Why Wind could become the UK's No 1 energy source

  • Posted: 16 Oct 2017

UK offshore wind power has just become materially cheaper than nuclear. This is a major step forward for UK renewable energy and we hear from Matthew Clayton, MD of sustainable investment company, THRIVE Renewables about what this means for the industry. Written by Rebecca O'Connor - Good With Money

On September 11 this year, it was announced widely, across the BBC, Telegraph and Guardian, that the tariffs required for new offshore wind farms had halved since the 2015 auction for clean energy projects.

The implications of this dramatic cost reduction could be hugely beneficial for the UK energy sector – if the players play their cards right.

Here’s one potentially gargantuan implication: as a result of the cost decline, it’s now possible to develop new offshore wind farms for a guaranteed price of £57.50[1] per megawatt hour. This compares with the Government’s commitment to pay £92.50[2] per megawatt hour to the planned Hinkley Point.

The required renewable capacity to match the planned generation of Hinkley Point C could be delivered in less than two years, in a fraction of the time and at a fraction of the cost.

Matthew Clayton, managing director of Thrive Renewables, a Good With Money Good Egg company that allows people to invest directly in UK renewable projects, said: “The results of the offshore auction price is a great success for the sector and a milestone for the transition to a cleaner energy system. The UK is playing to its physical strength, we are exposed to a powerful wind regime and as an island, we have a long coastline.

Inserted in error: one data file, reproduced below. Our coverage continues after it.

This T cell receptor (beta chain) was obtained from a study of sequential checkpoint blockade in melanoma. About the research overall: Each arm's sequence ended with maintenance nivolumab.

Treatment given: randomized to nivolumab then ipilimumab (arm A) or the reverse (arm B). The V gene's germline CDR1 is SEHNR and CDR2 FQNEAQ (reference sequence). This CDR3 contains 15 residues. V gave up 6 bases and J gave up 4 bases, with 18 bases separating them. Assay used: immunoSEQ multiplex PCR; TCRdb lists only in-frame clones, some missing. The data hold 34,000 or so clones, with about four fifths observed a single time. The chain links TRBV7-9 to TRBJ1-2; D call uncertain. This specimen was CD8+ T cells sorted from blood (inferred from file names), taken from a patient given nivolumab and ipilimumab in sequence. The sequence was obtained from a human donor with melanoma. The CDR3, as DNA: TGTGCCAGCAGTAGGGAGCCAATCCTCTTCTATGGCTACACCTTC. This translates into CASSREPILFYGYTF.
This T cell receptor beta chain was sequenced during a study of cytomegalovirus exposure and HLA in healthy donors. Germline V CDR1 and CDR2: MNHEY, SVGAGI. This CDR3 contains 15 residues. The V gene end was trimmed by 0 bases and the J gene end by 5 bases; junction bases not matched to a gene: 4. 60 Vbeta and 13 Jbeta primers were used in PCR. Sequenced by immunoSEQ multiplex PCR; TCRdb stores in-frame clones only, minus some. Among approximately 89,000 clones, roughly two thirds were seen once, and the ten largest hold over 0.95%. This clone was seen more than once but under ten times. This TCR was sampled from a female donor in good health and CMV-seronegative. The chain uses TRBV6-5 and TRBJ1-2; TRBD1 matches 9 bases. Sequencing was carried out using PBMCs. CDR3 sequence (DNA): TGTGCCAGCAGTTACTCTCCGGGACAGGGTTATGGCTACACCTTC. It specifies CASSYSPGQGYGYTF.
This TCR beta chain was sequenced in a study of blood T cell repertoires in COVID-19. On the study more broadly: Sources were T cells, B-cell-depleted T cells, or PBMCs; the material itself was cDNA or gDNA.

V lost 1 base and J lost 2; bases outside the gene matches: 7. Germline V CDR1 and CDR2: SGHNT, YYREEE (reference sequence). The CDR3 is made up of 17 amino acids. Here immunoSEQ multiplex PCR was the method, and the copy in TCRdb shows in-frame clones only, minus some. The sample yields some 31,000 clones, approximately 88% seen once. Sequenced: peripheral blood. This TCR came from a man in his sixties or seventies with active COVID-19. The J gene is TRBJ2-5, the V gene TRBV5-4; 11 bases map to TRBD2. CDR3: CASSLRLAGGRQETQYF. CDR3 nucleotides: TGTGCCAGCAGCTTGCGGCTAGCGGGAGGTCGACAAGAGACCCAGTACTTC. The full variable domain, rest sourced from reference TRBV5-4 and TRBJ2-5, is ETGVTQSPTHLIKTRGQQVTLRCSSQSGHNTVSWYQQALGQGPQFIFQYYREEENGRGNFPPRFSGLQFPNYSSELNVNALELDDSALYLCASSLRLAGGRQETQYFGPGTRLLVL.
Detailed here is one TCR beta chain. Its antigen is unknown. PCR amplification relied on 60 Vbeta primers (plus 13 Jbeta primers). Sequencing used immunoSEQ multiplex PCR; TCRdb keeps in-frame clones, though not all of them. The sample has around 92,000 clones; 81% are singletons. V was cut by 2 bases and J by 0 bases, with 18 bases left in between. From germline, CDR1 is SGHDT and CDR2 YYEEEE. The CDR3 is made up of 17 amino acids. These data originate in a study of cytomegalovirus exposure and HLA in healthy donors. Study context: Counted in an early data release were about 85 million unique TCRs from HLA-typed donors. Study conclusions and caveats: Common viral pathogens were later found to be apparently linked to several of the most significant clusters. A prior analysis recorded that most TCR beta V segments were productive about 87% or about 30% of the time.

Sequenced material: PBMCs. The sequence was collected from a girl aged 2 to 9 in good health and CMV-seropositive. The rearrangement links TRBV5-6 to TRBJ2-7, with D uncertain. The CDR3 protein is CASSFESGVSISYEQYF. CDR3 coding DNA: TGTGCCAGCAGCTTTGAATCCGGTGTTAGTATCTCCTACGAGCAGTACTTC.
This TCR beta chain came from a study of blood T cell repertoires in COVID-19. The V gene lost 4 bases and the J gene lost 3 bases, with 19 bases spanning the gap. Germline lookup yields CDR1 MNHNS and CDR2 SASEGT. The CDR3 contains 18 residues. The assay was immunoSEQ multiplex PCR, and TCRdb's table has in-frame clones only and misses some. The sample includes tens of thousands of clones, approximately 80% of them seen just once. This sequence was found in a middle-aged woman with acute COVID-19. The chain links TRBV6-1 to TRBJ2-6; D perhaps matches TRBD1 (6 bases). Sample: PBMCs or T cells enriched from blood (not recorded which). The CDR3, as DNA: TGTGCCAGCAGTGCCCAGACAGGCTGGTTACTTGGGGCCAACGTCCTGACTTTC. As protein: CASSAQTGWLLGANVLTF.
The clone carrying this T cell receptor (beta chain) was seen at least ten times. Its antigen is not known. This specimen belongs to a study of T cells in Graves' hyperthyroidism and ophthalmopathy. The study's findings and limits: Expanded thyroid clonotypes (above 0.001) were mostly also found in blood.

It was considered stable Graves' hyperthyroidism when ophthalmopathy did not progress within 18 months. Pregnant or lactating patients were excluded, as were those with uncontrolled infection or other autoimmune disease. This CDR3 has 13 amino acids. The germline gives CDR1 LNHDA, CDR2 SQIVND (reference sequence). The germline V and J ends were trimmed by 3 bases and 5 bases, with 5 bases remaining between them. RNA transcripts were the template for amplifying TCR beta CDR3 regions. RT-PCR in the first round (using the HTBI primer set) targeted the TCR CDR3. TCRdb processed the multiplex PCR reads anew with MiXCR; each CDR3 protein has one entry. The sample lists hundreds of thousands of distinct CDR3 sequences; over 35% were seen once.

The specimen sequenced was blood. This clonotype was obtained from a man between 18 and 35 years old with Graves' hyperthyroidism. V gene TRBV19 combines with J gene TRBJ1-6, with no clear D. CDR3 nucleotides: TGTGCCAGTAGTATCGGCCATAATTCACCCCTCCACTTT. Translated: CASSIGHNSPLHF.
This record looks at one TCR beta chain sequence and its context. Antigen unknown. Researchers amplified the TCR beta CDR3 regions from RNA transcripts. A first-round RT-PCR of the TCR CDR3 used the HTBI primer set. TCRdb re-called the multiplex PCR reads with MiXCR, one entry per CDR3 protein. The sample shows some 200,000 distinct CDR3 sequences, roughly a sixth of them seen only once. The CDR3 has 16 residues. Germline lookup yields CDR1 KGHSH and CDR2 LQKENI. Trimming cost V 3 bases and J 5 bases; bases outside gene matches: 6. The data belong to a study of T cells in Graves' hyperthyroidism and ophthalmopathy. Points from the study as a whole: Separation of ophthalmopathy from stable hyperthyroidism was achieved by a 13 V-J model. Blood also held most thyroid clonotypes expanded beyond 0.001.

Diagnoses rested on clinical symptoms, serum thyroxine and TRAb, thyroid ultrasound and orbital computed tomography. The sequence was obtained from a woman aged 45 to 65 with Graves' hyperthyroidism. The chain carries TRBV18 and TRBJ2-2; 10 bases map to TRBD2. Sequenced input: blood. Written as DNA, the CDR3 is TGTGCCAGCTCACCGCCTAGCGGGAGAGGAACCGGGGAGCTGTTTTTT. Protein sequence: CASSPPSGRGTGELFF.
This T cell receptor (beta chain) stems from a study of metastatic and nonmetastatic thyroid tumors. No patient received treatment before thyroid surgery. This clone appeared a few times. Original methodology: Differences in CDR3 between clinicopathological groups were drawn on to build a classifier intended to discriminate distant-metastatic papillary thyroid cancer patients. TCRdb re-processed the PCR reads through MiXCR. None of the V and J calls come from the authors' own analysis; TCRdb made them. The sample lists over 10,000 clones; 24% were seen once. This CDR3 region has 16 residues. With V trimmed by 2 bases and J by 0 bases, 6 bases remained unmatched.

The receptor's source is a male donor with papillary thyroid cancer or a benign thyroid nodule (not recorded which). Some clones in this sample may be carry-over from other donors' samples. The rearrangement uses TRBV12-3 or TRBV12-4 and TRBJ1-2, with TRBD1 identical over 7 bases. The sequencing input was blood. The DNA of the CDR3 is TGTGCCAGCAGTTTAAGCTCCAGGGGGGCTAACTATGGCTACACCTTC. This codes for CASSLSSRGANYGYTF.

The Government can on one hand be pleased with the cost reduction, but on the other hand, this does make the cost of Hinkley Point C nuclear plant now seem way out of the market.”

The renewables revolution

The UK’s renewable energy capacity has been steadily gaining pace, BEIS Energy Trends report for Sept 2017 shows renewable electricity generation capacity grew to 37 gigwatts in 2017, having installed 4.4 gigawatts of new renewable generation over the course of 2017. Renewables are now generating more than a quarter of the UK’s electricity.

Matthew says: “At current levels of deployment, the required renewable capacity to match the planned generation of Hinkley Point C could be delivered in less than two years, in a fraction of the time and at a fraction of the cost.”

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